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In the very near future, you’ll be able to 3D print real wood furniture

Back when 3D printing was just kicking off, there was much talk of a future where people could download new furniture designs, print them, and furnish their living rooms with new pieces whenever they pleased. But despite the fact that 3D printing your own furniture is totally possible now, it hasn’t really caught on for one simple reason – nobody wants to fill their house with a bunch of snap-together plastic furniture.

But the dream of printing your own furnishings isn’t dead yet. A fledgling company by the name of 4 AXYZ  has developed a process that allows you to 3D print stuff using high-quality wood, and hopes to use the technology to offer affordable, custom-designed furniture.

The company is being very secretive about how the technology works, but from what we understand, the process is slightly different when compared with how a traditional 3D printer works. Instead of putting down layers of plastic with an extruder, 4 AXYZ’s machine works by combining small, uniformly-cut pieces of wood and securing the layers together with a special binding process. Founder and CEO Samir Shah actually prefers to put the manufacturing technique under the broader term “additive manufacturing” because there isn’t any sort of liquid “ink” involved in the process.

Once you take a look at one of the objects this tech produces, the benefits of this method are immediately apparent. Somehow, the pieces come out with a natural looking wood grain to them, giving them a warmer, more living room-friendly appearance. And because it’s produced via additive manufacturing, there are very few limitations on what form the furniture can take. Check out some of their designs below.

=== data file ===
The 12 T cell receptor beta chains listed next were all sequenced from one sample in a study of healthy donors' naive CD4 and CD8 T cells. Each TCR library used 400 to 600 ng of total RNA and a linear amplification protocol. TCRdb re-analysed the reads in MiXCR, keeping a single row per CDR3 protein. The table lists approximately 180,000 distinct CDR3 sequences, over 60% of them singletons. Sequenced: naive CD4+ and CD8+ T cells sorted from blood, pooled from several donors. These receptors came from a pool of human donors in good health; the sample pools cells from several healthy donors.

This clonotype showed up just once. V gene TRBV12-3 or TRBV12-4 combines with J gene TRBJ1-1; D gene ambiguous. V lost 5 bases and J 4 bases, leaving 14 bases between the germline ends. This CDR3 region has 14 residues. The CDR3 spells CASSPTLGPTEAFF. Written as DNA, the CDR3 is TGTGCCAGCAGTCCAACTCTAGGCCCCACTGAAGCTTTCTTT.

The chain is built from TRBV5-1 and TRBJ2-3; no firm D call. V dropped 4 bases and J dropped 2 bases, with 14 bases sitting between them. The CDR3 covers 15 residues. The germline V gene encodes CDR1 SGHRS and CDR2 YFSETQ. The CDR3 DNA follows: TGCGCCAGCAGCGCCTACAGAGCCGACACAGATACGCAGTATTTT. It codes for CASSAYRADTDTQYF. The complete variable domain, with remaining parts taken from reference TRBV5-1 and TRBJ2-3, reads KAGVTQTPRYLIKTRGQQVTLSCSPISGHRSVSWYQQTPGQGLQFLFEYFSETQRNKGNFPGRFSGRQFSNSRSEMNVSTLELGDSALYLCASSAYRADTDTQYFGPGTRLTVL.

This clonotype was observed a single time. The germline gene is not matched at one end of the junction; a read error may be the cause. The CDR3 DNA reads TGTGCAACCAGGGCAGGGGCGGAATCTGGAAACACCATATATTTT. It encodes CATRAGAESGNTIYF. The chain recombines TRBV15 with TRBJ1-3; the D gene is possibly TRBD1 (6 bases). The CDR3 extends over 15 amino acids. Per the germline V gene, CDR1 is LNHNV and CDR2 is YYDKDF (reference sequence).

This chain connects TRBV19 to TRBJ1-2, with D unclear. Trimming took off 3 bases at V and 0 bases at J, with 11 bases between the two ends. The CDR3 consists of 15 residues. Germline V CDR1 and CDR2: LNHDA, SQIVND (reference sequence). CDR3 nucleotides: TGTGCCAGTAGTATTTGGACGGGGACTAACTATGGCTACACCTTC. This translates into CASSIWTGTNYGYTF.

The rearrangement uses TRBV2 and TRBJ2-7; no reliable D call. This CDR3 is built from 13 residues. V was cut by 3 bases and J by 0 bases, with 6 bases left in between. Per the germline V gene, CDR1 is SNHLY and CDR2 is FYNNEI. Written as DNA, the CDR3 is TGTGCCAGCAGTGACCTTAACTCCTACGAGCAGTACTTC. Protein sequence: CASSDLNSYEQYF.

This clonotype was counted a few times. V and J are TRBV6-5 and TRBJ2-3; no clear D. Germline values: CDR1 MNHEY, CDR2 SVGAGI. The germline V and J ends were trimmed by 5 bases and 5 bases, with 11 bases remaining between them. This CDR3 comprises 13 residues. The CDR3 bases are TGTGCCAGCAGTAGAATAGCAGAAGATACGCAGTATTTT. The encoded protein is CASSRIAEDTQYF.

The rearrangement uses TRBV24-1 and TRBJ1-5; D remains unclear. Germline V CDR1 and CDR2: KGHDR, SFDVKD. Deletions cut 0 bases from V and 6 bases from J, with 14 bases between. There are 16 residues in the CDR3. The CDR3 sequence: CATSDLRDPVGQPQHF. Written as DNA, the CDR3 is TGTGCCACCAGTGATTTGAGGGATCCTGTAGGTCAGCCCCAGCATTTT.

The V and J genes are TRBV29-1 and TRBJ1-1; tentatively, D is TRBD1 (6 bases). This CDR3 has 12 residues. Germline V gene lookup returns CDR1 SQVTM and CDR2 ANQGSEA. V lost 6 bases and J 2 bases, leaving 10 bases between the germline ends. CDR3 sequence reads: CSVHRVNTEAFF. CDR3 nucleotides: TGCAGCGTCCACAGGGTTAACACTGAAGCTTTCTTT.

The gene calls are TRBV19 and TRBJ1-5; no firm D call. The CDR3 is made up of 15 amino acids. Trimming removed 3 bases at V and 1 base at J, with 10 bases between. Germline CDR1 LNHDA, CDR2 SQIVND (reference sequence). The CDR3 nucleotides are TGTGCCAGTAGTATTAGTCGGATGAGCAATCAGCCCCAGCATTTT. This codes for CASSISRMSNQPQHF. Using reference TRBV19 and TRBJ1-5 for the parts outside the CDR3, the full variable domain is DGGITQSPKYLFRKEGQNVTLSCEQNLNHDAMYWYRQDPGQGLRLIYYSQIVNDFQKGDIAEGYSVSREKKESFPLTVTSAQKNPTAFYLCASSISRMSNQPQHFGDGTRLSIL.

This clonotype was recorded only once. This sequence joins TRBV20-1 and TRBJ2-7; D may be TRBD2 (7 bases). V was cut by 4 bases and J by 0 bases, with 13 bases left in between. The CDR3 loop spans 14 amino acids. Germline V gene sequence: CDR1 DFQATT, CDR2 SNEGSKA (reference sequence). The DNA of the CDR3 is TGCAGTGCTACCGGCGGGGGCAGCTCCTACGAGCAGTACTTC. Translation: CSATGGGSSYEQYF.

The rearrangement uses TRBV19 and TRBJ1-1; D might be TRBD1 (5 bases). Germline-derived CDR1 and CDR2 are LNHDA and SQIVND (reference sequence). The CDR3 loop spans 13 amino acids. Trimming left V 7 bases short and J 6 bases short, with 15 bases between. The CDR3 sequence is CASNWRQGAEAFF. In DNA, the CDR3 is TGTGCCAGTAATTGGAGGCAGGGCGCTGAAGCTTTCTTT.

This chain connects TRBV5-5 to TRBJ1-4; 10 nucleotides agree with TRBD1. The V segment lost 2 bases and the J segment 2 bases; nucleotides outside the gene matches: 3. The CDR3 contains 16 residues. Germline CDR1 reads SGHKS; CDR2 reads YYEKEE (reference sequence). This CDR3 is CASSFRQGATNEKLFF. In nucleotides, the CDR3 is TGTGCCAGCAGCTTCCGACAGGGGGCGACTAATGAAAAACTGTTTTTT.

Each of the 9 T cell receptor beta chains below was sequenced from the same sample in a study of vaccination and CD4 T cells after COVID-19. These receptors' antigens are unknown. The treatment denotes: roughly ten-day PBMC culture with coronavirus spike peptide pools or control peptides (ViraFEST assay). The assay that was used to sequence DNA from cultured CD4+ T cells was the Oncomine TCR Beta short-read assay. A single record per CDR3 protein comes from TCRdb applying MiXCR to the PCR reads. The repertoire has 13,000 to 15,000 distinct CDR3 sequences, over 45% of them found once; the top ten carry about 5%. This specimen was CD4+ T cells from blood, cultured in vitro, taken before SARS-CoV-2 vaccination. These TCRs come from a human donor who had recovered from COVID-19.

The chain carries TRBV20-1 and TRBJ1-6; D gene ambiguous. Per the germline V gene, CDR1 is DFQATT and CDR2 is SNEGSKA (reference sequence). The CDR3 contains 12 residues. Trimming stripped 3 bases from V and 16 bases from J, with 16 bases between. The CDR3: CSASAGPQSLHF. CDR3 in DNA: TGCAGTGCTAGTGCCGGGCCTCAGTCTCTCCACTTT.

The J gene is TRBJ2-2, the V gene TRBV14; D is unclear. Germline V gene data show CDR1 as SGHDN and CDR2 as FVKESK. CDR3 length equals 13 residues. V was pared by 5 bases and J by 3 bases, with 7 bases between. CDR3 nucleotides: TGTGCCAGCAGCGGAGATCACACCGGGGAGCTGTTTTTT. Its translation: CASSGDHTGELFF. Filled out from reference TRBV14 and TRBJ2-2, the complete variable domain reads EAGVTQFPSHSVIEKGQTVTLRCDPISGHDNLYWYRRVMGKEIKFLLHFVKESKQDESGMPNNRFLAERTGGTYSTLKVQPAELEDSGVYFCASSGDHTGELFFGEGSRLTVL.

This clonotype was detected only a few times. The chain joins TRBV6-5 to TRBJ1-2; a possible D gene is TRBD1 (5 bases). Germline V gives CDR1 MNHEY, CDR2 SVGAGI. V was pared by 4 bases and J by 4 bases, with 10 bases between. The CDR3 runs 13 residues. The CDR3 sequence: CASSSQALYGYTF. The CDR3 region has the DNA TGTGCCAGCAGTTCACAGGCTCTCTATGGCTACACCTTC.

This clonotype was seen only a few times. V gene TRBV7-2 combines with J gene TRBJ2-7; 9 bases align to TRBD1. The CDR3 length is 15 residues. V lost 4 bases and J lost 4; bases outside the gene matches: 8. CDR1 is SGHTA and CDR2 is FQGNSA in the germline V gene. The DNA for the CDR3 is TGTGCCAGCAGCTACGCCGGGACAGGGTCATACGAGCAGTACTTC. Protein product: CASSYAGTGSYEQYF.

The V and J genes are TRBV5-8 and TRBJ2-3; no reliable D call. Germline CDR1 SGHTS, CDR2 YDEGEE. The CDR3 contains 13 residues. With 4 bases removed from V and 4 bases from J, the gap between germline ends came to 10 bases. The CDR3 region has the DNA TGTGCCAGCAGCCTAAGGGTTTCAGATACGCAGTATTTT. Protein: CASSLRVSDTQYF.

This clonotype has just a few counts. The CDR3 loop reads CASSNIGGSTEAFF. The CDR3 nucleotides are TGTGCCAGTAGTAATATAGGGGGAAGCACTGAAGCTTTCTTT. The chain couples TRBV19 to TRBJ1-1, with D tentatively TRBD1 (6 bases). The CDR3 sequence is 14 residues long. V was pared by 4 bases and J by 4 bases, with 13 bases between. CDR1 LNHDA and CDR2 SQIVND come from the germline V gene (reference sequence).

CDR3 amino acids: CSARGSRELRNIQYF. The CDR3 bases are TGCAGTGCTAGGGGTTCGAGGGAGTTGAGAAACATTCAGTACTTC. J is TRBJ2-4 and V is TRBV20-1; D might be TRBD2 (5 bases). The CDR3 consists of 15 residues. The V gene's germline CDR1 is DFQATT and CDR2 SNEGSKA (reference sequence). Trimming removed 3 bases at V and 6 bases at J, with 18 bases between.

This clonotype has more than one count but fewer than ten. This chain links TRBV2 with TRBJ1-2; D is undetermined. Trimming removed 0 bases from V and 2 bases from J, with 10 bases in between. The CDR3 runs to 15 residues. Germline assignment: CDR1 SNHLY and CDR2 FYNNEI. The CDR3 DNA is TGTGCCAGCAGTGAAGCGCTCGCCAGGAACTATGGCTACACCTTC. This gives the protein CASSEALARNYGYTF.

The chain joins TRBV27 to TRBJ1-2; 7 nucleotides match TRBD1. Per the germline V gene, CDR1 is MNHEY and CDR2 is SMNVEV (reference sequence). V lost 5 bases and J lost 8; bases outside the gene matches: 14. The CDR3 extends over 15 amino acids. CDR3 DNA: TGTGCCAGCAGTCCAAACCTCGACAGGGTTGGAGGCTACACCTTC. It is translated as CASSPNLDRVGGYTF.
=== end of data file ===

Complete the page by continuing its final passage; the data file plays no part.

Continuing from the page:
In addition to furniture, Shah says 4 AXYZ could eventually print “smart wood” pieces studded with sensors. For example, a smart railing could detect when people go up or down a stairway and automatically switch off lights on turn on heat. Smart floors, on the other hand, could detect when a stranger enters a home and alert its owners or the authorities. Essentially, this tech could be used to design concealed smart devices that are seamlessly integrated into your house – no more gaudy retrofitted sensors necessary.

At this point, 4 AXYZ is seeking funding to bring this tech past the prototype stage, but with money in hand, Shah says it would be ready to set up shop immediately. Find out more here.

[images via GigaOM, 4AXYZ]

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